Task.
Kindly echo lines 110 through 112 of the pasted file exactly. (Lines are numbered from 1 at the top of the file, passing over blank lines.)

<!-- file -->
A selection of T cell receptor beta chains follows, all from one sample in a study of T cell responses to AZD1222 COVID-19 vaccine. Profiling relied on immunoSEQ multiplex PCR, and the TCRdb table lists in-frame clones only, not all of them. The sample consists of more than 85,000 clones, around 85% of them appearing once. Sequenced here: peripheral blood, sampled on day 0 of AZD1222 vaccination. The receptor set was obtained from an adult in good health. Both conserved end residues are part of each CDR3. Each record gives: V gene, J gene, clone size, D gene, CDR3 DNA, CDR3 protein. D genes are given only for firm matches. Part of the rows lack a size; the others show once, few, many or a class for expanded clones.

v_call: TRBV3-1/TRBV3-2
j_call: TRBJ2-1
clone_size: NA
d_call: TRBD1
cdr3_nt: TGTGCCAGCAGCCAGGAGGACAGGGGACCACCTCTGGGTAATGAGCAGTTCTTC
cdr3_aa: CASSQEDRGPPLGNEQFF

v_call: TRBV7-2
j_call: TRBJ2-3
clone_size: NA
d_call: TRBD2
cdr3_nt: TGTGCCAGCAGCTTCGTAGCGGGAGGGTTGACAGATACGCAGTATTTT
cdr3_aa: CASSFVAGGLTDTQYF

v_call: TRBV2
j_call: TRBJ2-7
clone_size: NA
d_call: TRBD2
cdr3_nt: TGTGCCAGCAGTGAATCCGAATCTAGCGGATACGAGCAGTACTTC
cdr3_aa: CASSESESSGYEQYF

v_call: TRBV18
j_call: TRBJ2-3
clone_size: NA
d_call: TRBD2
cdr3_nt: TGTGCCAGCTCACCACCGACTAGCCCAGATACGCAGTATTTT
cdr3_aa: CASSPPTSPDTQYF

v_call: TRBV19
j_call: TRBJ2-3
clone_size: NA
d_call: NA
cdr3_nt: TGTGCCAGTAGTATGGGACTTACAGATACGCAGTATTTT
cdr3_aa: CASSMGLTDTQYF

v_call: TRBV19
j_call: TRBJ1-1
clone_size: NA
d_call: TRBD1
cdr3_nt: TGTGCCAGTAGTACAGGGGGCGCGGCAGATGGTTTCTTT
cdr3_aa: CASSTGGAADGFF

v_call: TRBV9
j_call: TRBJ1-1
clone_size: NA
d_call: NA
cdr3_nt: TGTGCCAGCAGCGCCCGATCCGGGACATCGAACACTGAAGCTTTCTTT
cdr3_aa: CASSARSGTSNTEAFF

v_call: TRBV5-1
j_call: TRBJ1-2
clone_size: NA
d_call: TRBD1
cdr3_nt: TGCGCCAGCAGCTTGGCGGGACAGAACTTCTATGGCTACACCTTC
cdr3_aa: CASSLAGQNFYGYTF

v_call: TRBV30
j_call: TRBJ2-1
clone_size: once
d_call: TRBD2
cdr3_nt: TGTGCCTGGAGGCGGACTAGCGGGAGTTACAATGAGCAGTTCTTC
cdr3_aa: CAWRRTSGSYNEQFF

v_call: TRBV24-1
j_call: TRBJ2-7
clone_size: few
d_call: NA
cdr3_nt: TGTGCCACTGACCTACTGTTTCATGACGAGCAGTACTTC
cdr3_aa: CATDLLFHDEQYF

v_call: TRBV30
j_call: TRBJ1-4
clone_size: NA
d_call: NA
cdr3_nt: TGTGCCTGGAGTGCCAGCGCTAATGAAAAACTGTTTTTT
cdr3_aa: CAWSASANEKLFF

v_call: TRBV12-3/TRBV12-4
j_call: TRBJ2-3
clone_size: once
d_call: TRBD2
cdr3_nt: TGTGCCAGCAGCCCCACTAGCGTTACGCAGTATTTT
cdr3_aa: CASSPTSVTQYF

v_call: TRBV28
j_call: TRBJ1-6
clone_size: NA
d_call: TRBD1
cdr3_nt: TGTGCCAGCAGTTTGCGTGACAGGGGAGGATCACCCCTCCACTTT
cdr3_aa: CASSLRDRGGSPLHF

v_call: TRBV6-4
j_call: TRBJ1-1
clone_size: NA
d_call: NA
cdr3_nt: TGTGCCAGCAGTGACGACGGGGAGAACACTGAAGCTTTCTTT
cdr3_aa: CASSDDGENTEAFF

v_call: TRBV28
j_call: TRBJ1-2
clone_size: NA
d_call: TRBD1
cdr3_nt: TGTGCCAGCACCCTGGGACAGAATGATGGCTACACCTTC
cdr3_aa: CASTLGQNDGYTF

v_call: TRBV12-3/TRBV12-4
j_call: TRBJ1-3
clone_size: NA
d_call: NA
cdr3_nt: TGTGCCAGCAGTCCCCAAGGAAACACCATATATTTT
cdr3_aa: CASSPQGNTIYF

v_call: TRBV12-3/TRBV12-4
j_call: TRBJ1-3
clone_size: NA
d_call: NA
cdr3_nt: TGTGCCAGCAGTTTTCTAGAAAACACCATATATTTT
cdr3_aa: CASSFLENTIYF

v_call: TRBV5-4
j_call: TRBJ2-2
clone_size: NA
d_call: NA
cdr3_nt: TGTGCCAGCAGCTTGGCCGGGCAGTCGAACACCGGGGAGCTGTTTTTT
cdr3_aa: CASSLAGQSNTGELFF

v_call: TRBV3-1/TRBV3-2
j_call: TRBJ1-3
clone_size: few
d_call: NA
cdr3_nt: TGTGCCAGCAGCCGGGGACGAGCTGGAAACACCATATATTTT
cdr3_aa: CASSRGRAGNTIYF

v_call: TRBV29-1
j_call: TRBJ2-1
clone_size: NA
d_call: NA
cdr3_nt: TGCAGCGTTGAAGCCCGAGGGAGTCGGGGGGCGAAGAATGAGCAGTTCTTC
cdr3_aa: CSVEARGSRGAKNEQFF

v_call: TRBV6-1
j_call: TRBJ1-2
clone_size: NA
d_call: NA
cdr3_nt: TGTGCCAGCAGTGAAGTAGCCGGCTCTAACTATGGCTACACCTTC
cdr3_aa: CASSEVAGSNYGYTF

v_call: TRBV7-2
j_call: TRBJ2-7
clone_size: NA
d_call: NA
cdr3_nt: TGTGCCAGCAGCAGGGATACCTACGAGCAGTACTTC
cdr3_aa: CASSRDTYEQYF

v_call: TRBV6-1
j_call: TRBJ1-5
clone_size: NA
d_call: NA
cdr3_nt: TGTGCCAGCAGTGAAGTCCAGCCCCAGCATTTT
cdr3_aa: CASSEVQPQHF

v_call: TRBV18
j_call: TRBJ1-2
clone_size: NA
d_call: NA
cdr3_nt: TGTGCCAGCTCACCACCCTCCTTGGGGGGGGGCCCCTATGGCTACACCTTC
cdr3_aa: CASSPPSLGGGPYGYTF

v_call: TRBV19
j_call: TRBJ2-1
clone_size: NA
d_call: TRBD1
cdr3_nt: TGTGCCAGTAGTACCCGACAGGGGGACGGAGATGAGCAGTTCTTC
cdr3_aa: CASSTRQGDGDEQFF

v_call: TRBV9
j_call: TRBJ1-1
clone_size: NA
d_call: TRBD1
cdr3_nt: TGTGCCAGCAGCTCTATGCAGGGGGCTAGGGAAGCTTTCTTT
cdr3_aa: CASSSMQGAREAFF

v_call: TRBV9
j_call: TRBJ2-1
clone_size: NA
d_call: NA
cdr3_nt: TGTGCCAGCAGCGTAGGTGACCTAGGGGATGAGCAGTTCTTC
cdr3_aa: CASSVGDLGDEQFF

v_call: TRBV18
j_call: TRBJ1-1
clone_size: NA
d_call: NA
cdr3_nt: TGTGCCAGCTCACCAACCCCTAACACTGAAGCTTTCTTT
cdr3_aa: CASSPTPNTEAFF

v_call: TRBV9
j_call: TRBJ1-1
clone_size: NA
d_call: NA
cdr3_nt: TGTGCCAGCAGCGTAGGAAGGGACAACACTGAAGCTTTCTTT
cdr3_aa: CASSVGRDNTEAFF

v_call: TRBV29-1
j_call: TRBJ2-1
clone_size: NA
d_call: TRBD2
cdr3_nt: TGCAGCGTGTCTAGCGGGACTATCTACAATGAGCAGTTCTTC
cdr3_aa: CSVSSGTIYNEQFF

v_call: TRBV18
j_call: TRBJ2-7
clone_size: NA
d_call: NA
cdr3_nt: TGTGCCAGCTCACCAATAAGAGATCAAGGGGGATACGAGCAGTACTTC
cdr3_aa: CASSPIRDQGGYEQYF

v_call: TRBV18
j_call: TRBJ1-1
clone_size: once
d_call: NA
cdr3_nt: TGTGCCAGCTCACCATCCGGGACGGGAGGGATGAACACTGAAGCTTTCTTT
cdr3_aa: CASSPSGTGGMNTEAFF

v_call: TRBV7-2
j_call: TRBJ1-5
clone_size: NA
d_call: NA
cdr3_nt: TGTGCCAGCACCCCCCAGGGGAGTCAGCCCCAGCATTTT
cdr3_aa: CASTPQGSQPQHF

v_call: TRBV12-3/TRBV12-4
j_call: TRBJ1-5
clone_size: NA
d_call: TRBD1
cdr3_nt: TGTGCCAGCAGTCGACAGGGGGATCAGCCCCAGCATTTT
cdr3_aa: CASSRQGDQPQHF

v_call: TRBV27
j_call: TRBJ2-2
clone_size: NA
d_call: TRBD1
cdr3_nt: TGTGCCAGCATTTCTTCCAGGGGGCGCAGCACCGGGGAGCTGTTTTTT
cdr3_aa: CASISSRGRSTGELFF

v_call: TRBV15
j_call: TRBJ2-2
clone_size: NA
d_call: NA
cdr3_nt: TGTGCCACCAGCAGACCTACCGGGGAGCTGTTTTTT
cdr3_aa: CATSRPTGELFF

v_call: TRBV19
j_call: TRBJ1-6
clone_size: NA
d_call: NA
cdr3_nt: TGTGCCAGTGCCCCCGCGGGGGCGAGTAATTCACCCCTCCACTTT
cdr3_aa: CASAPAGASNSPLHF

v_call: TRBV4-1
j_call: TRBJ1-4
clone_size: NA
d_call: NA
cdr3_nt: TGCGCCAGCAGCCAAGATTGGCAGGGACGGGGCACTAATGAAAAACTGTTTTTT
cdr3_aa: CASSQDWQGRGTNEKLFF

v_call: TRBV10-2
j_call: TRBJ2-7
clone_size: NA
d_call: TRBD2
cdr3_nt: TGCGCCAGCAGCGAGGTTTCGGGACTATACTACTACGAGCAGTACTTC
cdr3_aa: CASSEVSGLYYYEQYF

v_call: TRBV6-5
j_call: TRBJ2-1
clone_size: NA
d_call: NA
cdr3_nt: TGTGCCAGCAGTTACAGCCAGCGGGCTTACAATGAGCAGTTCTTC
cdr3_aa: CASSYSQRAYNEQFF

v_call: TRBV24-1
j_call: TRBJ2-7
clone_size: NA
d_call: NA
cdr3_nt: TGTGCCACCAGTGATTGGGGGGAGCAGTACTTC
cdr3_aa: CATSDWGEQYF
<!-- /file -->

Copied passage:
v_call: TRBV3-1/TRBV3-2
j_call: TRBJ1-3
clone_size: few